My friend Ed says retired guys like me should get up early and get in gear. It’s good advice! I’d never dispute it, but I’m not stellar at following it.
Maybe this is only an excuse for sleeping late, but people doing creative work need dream-time. I like to wake up in the morning and, before I open my eyes, nail down what I was dreaming. I might remember a whole complicated narrative. Sometimes it’s good enough to write it in a dream journal. Not too long ago I dreamed that a robot was telling me a fairy tale and telling it very poorly. That dream became the story “The Elves and the Shoe Designer,” which is my contribution to Pages Penned in Pandemic. Now available, highly recommended!
I’m interested in lucid dreaming, where you try to become aware that you’re in a dream and take control. It’s suggested that you use lucid dreaming to ask an important question. I already have a question in mind: “Why don’t I fly in my dreams?” I find that I do a lot of walking in my dreams, and I get lost pretty easily, and I quite often forget what I was carrying and leave it somewhere in the dreamscape and then I worry about how I’m going to get back there and find it. But lucid dreaming is challenging. It’s hard to partially wake, just enough that you’re aware, but still in your dream.
I have been working on song lyrics this week, at the invitation of my collaborator, the amazing CP Butchvarov. I sent him some lines and suggestions yesterday. He may hate my suggestions, and he may hate the lines I sent also. That’s part of our process.
When I put myself in lyric-writing mode, I start to notice everything I see and hear. I’m watching for arresting images and I’m asking my mind to translate those to words and rhythms. At some point I start to write these down, and that begins a cascade, because the words I put on paper combine to become lines, and they generate more ideas. Then some line really catches my eye (ear), and from there on it’s a matter of building it up from the inside: making new lines to match the ones already made.
I found myself doing this a couple of nights ago, and it was late. I turned off the light and was curled up in bed, but as I tripped over into the sleep state, a pair of rhymed lines introduced themselves to me insistently. I flicked on the light long enough to scribble them down in my notebook. This happened three more times before I finally dropped off for good. Slept late the next morning.
I won’t tell you the lines but I’ll tell you later if CP thinks they’re garbage.
Anyone who writes fiction should read fiction. I’ve pushed back against that truth at various points in my life: reading takes time away from writing, or my writing style becomes spoiled by the author I’m reading. But it’s self-evident common sense. The only way to learn about fiction is to read it.
The attention economy puts constraints on the time available for fiction reading. We’ve got to keep up with social media, and we’ve got to make sure we get our news from more than one source, don’t we? How am I ever going to decide what to spend my limited time reading, of all the books that are shiny and new, and all the acclaimed stories that have ever been published?
That’s why I appreciate it when somebody I really respect tells me what to read. In A Swim in a Pond in the Rain, George Saunders compiles seven stories by four nineteenth-century Russian authors (Anton Chekhov, Leo Tolstoy, Ivan Turgenev, and Nikolai Gogol). Based on twenty years of teaching these works to aspiring writers at Syracuse University, he follows each story with an essay analyzing what makes it work, and a series of “afterthoughts” that extend these lessons to the process of writing.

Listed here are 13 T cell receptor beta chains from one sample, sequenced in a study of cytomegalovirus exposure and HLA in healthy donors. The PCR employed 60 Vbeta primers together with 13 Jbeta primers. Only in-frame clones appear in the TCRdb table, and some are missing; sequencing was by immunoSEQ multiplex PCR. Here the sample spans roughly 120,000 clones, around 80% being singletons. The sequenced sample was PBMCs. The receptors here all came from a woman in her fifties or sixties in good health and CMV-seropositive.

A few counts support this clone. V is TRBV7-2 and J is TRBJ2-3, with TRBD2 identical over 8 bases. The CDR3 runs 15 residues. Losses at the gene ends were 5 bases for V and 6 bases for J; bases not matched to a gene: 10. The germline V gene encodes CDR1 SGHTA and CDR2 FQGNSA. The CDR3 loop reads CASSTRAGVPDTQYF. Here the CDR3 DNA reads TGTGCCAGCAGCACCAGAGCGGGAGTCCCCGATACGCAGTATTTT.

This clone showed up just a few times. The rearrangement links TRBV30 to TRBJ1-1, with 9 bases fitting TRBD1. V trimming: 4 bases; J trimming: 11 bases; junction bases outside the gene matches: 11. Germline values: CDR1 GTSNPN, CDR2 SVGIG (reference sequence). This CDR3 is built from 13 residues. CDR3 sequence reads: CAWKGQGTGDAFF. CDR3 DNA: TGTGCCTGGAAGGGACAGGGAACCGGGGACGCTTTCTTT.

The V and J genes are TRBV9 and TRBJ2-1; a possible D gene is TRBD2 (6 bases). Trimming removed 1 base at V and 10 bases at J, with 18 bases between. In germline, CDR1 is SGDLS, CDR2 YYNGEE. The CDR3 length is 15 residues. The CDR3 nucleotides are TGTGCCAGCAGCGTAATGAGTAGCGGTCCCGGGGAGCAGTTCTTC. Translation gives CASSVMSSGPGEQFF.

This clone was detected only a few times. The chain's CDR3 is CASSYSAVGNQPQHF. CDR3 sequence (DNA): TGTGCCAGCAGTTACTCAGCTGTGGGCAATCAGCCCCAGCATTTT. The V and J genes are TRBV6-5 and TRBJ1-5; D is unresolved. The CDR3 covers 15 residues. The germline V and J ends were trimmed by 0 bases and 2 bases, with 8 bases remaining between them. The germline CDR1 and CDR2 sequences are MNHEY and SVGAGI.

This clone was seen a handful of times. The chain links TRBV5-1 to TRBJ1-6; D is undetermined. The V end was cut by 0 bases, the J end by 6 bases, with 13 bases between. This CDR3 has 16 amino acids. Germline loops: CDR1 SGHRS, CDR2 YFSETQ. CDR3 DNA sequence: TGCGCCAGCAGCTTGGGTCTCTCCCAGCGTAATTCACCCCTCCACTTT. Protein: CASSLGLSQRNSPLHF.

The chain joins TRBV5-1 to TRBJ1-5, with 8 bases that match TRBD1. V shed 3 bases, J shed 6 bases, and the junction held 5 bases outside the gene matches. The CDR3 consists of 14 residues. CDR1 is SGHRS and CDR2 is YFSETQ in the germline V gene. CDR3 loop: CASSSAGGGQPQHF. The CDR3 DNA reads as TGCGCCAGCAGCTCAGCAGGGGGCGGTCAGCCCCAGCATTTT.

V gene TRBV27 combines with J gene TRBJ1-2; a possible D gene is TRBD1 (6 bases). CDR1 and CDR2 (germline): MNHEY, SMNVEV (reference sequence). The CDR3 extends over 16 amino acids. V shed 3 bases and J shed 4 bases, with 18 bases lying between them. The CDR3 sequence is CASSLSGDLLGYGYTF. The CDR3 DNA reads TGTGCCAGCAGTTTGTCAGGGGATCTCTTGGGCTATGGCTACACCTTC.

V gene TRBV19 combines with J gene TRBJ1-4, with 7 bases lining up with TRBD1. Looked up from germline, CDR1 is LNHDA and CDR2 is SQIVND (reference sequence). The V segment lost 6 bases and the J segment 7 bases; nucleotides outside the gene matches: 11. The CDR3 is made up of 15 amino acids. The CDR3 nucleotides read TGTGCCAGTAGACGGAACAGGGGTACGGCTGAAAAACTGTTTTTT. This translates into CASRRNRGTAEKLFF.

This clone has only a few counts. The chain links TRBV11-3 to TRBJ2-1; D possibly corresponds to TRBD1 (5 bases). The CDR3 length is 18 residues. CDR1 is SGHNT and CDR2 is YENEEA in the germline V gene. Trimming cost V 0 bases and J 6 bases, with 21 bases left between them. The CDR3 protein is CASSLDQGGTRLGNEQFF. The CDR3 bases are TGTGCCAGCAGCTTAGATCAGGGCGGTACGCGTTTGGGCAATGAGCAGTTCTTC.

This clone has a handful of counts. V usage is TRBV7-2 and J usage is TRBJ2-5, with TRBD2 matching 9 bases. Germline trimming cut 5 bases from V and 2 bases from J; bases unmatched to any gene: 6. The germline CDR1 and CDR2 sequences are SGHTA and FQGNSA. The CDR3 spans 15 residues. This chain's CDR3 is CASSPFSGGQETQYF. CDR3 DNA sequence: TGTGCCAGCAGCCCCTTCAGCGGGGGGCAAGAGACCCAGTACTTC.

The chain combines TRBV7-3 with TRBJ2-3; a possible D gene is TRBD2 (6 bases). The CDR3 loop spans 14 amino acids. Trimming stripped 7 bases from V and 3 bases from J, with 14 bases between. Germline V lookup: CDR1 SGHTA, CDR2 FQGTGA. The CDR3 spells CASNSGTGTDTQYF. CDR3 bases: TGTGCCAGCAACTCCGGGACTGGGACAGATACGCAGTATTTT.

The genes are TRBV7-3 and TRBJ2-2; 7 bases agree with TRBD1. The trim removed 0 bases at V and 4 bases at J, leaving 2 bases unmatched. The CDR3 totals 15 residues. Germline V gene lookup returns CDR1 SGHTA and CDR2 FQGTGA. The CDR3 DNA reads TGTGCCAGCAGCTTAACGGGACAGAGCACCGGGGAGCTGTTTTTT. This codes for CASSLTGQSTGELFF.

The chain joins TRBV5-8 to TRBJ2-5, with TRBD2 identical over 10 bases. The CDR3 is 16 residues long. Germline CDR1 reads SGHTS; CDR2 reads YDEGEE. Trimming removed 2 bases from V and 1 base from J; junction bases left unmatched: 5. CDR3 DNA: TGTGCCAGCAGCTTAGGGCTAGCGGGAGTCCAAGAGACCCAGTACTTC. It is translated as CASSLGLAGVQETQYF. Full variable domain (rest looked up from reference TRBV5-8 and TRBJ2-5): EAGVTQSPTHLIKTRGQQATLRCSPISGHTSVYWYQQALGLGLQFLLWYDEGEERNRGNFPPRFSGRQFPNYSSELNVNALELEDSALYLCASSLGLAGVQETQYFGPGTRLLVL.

There’s no contemporary author I admire more than George Saunders. Lincoln in the Bardo (a novel, because “novel” is the only word broad enough to encompass everything that is swept up in this work) won the Man Booker award. His stories are published regularly in TheNew Yorker. They’re unfailingly deep and engrossing, fully imagined down to astonishing specifics.
I’m probably like many modern American readers in that I haven’t read much in the way of Russian writers or nineteenth-century literature. So to start, thank you to Saunders for exposing me to these seven stories. That said, the fun of the book for me was in the exploration and explication, and especially, in the indirect glimpses into Saunders’ own way of writing.
“Every element should be a little poem, freighted with subtle meaning that is in connection with the story’s purpose,” he writes about the first Chekhov story. He lays out a method of writing that emphasizes revision, over and over, a relentless recursive examining of every word and phrase to make sure it belongs and it delights. The quality of Saunders’ writing proves the effectiveness of this intuitive but demanding process. I’m grateful to him for sharing these insights.
Throughout the life of a book, there are moments meant for celebration. Many writers know these points well. There’s the seedling of an idea, those difficult days when we’re finally able to put words on the page, the finalization of a first draft, etc.
For Pages Penned in Pandemic: A Collective, the milestones were a bit different. There were the early submissions, sending the first acceptance, growing our platform, collecting all the accepted work into one document, finalizing the order of writing, the last two days of line edits, and of course, Publication Day! And these many moments were worth celebrating in different ways. However, organizing an evening filled with many of the family, friends, and authors who helped make this book a reality felt bigger than those other moments.